Studies have shown that a low humidity, less than 40%RH, causes infectious droplets people release whilst talking, breathing and coughing, to remain airborne for longer. Expelled droplets shrink through evaporation in dry atmospheres, causing them to be smaller and therefore float for longer.
Some viruses, such as influenza, have been shown to survive for longer whilst airborne in atmospheres of less than 40%RH. At a humidity of 40-60%RH, studies have shown that airborne viruses remain infectious for the shortest possible duration.
The human body's first line of defence against airborne infection is the mucociliary clearance process, which occurs in the nose and throat. Our mucous membranes capture and remove airborne pollutants that we inhale, preventing them from causing an infection. In dry air, below 40%RH, these mucous membranes dry out and become much less effective at preventing infection.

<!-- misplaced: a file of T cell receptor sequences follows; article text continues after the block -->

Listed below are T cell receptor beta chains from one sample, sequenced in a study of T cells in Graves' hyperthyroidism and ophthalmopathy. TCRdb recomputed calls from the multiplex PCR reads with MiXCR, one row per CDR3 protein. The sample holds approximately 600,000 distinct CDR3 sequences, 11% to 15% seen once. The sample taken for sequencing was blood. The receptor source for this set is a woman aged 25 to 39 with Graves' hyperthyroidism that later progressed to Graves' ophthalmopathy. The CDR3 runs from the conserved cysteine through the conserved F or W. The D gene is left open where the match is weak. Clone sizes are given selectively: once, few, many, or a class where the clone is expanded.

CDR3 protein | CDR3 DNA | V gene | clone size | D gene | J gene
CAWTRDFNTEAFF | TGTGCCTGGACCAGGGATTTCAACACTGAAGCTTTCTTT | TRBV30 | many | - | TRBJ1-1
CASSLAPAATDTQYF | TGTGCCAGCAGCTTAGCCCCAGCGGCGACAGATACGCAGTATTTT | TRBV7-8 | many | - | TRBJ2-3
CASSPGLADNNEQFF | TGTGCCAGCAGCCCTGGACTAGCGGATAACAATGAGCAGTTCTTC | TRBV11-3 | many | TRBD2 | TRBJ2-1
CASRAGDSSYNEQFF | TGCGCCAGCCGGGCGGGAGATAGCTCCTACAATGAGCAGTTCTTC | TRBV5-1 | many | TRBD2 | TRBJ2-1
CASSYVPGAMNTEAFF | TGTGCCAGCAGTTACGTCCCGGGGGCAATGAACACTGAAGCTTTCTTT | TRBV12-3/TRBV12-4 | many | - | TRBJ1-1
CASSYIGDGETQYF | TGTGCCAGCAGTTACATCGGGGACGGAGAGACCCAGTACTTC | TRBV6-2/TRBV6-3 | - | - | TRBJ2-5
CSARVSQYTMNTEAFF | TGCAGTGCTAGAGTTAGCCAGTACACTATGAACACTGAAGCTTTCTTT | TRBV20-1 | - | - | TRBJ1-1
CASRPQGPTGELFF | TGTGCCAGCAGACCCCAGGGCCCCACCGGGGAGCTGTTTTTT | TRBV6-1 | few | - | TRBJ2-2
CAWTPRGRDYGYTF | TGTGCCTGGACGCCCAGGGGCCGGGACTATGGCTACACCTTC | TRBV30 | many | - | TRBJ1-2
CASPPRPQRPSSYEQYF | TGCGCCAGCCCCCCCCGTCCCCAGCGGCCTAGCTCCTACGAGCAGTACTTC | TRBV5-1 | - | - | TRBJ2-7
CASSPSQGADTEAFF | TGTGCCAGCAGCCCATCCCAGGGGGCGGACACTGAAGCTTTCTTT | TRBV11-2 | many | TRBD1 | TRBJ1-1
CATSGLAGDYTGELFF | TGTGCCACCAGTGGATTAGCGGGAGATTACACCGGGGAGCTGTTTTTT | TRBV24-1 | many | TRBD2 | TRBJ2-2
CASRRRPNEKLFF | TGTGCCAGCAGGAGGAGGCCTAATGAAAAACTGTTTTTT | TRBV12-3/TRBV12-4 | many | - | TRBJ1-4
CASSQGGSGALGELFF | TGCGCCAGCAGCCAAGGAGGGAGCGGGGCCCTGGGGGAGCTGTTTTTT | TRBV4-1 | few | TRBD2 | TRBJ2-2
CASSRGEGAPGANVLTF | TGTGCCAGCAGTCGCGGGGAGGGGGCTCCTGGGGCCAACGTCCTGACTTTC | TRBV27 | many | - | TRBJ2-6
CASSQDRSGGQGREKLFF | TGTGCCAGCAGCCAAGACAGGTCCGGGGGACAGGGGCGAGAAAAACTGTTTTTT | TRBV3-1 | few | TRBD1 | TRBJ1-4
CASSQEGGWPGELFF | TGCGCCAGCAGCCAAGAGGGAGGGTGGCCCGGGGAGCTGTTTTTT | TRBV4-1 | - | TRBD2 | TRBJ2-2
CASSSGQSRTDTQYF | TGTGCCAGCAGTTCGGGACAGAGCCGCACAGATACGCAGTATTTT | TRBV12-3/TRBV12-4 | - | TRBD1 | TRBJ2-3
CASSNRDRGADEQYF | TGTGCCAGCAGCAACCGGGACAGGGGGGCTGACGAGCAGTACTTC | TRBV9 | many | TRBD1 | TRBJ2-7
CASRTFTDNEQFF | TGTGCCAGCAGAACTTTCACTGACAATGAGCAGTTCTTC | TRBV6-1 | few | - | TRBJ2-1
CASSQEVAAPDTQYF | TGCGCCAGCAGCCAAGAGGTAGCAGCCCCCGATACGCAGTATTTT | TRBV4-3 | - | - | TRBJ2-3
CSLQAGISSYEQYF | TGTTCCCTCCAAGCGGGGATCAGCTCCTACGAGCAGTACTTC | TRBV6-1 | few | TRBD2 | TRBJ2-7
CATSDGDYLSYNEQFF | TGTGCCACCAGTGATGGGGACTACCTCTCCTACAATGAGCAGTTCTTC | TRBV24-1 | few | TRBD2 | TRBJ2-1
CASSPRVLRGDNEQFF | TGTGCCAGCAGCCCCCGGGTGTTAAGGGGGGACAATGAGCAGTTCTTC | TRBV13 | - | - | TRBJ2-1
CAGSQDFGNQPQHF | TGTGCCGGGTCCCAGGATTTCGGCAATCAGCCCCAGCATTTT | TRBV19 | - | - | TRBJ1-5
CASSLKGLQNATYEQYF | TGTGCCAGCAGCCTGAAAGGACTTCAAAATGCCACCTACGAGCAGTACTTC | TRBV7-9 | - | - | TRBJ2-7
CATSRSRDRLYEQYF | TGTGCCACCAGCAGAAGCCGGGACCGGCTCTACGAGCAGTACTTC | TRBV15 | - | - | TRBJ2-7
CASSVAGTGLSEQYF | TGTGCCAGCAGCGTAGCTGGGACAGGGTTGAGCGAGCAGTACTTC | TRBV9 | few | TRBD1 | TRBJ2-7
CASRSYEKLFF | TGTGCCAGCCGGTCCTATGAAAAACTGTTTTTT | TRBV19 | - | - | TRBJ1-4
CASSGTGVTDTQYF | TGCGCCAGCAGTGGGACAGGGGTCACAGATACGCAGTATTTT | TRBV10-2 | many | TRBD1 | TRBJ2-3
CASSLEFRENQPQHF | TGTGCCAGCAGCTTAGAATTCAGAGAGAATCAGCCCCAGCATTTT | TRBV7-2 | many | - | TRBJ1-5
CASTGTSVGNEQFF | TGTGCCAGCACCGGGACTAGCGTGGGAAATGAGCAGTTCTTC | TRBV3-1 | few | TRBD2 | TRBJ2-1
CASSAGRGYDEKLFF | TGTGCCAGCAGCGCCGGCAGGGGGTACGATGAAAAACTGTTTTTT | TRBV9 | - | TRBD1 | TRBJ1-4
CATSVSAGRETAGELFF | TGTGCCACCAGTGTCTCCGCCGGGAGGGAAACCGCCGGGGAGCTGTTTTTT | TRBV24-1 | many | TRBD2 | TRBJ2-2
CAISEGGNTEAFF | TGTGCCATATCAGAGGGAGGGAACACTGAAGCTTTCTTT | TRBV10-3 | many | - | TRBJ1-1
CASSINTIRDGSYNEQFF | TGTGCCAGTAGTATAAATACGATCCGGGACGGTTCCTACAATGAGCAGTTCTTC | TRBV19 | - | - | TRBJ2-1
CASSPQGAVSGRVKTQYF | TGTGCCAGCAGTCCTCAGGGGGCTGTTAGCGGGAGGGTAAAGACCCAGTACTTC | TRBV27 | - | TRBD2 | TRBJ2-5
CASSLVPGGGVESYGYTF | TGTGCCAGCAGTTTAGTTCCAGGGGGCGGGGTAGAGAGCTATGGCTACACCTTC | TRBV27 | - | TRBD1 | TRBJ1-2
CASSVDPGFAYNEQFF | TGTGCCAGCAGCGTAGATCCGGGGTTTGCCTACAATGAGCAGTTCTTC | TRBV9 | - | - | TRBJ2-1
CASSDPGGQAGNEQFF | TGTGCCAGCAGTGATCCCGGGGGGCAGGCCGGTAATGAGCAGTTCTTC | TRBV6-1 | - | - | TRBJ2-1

By maintaining 40-60%RH in occupied areas, viruses remain airborne for a shorter duration, they remain infectious for the shortest possible time and our body's respiratory immune system is most efficient at fighting them off.